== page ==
Whose job is it to restore trust? Do we all have a part to play?

Posted on 20th January, 2023

This is Blog No 11


This is the week when Heads of state, government ministers and global business leaders convene in Davos, Switzerland for the World Economic Forum.

It was recently described as "the gathering that everyone loves to hate … a whole bunch of the global elite, so to speak, trekking up to a fancy Swiss ski resort and then talking platitudinously about the important themes to save the world."


But the themes themselves are rather important and include climate change, the cost of living, energy security, food and water supply, technology downsides etc. Many of these emerge in one way or another in the subjects upon which we consult rather extensively and more locally – in the UK as well as other countries.

So this week, I have been looking in detail at the authoritative Edelman Trust Barometer, whose Global Report is fascinating. It surveys citizens in 28 Countries and one of its main findings is that in most countries there is greater trust in business than in either the media or in government. In some countries the gap is alarming.


It’s pretty bad in the UK. Trust in Government stands at 37% (cf 56% in France and 47% in Germany). 50% profess to have trust in business. That UK figure has worsened 5% points since last year – a reflection no doubt of the political shenanigans at Westminster, and will surprise no-one. More detailed study shows that one of the key drivers of this is that Government agencies are seen as purveyors of misleading or inaccurate information.


The implications of mistrusted government are too obvious and too serious for a democracy, and need no further elaboration here. But how to address the issue? Whose job is it? Here I am clear that there is no one big-bang solution; certainly the election of a different political party will not make much difference on its own.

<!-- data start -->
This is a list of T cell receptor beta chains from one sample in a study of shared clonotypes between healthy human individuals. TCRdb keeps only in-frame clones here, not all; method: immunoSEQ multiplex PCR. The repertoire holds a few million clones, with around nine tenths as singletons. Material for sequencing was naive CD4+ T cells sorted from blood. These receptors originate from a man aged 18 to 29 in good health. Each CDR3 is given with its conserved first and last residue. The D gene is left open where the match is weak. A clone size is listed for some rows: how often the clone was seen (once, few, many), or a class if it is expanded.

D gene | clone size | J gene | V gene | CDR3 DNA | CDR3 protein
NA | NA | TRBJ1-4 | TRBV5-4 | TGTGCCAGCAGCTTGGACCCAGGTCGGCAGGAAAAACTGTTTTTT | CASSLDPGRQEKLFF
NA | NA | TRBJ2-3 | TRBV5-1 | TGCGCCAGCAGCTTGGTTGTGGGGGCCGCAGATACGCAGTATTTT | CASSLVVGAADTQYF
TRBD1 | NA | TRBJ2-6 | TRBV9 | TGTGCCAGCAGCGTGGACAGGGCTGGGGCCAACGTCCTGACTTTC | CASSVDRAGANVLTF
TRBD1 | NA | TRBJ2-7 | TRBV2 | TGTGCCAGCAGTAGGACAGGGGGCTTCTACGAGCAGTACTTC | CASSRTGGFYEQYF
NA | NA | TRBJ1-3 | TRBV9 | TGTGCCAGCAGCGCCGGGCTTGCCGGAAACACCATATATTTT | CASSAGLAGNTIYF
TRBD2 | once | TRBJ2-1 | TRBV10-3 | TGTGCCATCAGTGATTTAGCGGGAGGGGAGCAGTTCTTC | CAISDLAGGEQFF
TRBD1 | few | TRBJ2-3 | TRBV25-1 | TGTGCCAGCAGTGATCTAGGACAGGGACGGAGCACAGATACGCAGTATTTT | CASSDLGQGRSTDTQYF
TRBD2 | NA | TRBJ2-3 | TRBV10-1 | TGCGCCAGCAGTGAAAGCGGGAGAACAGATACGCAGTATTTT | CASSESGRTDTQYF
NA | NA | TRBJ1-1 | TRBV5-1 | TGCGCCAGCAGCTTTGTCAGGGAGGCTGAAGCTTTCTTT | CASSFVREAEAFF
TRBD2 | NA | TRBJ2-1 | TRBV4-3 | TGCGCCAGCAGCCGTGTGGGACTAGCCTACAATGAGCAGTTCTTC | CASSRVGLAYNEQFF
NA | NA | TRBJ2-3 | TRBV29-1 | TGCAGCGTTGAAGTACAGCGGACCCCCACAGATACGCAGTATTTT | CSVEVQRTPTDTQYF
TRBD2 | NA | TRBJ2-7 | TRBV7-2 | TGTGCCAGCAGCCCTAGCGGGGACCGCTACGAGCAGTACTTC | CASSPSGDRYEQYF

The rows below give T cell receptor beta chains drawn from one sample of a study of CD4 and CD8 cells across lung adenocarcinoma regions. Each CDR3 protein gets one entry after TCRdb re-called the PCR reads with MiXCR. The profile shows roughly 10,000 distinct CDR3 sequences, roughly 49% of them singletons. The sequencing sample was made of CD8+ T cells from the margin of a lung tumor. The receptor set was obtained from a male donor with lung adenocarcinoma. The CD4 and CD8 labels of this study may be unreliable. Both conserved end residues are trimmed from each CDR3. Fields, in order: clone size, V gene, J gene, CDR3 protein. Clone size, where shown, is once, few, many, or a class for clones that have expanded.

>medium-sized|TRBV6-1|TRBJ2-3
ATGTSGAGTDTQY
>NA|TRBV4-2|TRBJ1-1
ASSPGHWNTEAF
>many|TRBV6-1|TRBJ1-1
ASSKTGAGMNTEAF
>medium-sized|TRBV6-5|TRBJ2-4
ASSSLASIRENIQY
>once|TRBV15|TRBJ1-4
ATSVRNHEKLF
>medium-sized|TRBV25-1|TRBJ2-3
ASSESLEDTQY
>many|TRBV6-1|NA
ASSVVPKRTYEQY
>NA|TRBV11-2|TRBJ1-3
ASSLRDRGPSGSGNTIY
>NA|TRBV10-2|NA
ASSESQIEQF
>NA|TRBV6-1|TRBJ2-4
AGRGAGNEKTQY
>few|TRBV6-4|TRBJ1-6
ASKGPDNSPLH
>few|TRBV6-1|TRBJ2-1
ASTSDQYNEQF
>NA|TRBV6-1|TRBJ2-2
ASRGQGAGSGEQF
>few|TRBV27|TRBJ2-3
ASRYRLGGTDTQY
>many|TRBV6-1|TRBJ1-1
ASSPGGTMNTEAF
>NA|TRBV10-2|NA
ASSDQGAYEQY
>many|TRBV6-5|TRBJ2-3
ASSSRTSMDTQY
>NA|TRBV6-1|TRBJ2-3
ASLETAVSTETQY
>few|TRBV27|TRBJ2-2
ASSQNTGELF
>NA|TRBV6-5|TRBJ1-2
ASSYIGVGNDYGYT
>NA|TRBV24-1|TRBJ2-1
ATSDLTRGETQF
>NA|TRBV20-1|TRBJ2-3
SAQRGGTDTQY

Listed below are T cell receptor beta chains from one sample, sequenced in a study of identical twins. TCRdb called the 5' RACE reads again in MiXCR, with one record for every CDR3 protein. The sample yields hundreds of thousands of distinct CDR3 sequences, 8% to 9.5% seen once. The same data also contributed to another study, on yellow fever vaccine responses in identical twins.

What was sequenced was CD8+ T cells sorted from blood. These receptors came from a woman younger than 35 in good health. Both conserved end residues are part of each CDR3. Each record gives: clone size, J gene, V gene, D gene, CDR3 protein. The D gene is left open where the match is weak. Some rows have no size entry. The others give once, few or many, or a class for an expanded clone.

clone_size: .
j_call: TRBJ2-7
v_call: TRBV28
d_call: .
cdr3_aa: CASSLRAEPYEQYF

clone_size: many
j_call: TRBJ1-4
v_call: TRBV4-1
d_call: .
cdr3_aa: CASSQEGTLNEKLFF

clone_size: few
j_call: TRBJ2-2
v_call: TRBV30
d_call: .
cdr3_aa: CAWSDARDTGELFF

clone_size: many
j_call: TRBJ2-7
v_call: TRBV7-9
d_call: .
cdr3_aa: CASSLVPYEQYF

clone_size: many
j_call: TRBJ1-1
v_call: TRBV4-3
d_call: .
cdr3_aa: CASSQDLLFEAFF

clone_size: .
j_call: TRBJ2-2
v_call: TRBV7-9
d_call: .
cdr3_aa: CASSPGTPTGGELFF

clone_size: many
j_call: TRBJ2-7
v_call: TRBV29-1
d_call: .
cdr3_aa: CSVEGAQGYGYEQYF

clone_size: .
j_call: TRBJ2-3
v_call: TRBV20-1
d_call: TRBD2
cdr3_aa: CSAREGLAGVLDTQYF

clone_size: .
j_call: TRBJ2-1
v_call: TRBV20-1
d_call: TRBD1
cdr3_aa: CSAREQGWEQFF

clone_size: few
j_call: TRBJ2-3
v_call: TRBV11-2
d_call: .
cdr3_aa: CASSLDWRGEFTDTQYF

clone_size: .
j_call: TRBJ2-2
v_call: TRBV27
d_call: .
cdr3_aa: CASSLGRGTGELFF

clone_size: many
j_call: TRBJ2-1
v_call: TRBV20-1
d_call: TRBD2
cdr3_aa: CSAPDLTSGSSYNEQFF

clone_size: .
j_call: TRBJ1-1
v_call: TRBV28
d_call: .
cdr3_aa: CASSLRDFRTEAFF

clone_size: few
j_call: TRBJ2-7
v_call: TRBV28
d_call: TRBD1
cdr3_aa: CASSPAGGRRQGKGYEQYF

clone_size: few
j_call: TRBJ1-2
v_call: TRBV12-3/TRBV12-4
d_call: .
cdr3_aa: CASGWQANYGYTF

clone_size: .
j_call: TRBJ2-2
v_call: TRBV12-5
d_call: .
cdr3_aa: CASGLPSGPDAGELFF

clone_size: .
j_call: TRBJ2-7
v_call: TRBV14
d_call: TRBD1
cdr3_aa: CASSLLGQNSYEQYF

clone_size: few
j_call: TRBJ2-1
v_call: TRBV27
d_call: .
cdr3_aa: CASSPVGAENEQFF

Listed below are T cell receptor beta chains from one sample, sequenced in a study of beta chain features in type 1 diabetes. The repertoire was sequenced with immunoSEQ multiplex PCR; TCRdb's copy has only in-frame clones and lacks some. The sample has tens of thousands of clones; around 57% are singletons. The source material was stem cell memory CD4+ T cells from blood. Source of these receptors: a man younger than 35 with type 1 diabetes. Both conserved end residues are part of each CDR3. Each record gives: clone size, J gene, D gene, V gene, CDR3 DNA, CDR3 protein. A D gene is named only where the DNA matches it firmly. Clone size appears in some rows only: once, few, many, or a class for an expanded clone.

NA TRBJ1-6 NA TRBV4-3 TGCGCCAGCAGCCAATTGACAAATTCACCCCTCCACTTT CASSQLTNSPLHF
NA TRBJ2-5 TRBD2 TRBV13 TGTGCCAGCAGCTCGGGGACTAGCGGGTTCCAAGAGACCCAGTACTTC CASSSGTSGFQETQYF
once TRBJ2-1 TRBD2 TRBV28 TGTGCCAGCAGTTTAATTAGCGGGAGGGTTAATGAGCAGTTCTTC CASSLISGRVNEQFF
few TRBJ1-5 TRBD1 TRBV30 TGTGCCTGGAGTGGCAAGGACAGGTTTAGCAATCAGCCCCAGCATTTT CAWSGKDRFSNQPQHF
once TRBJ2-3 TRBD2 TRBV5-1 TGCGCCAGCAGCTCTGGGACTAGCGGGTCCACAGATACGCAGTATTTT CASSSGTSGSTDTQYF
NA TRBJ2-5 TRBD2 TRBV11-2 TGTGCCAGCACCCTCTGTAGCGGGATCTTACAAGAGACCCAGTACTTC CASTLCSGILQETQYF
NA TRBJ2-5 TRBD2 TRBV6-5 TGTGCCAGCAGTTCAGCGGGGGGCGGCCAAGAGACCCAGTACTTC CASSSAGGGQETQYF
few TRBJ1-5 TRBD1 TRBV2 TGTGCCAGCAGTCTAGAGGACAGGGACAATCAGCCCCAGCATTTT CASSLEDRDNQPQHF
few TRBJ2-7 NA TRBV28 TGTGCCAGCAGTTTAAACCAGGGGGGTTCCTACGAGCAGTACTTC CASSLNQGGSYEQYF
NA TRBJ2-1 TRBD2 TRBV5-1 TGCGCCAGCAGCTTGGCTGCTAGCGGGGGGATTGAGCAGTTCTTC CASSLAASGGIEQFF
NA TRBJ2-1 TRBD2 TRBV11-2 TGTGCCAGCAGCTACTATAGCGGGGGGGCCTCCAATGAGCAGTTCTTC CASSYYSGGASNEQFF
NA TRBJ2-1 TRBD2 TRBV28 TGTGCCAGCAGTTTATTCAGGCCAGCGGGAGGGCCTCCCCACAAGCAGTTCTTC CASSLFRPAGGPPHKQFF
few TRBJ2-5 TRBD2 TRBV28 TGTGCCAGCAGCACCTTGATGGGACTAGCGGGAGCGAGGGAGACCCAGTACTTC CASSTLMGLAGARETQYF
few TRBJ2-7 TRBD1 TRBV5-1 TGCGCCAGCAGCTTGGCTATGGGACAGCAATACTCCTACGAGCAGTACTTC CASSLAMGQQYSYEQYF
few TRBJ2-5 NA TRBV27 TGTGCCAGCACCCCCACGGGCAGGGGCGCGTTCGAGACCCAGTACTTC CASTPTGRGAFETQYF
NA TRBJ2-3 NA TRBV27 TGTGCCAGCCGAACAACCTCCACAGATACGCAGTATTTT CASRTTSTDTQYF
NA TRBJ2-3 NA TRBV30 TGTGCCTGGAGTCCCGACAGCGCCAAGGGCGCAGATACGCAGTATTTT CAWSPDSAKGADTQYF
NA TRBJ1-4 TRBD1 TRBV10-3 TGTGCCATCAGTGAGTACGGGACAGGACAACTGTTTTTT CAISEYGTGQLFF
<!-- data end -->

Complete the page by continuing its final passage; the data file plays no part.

However, all of us who play a role in engaging the public do have a potentially important part to play. We know that the public is sceptical about what is stated in consultation papers. This is often wrong and unfair. But that is the perception. They believe that Councils, NHS bodies, Government departments and regulators cherry-pick the facts they present in order to make a case for change. On too many occasions, statistical slights of hand have come to light only at judicial reviews, often closing a stable door only after important policy horses have bolted.  


It is a bit onerous to ask Directors of Communications and Stakeholder engagement specialists to rein in the enthusiasm of policy people. They naturally want to promote their preferred options and ‘sell’ their solutions to a public which is hardly expert and can be influenced by clever messaging. But, as in all fields, there are ‘tricks of the trade’ some of which we discuss in The Politics of Consultation. There are ways of working with colleagues and preserving our integrity.


But we need more. In the same book, Elizabeth Gammell and I made the case for an Office of Public engagement – an independent body, not unlike the Office of Budget Responsibility. Somewhere to set new and better standards and enforce them, making it more difficult for Ministers and civil servants to ride roughshod over best practice principles. See Regulation pages).


As we approach a General Election in 2024, will any of the political parties have the vision to promise such a radical step? Will they match inevitable talk about ‘restoring trust’ with an imaginative proposal like this? 


Watch this space. We are working on it!


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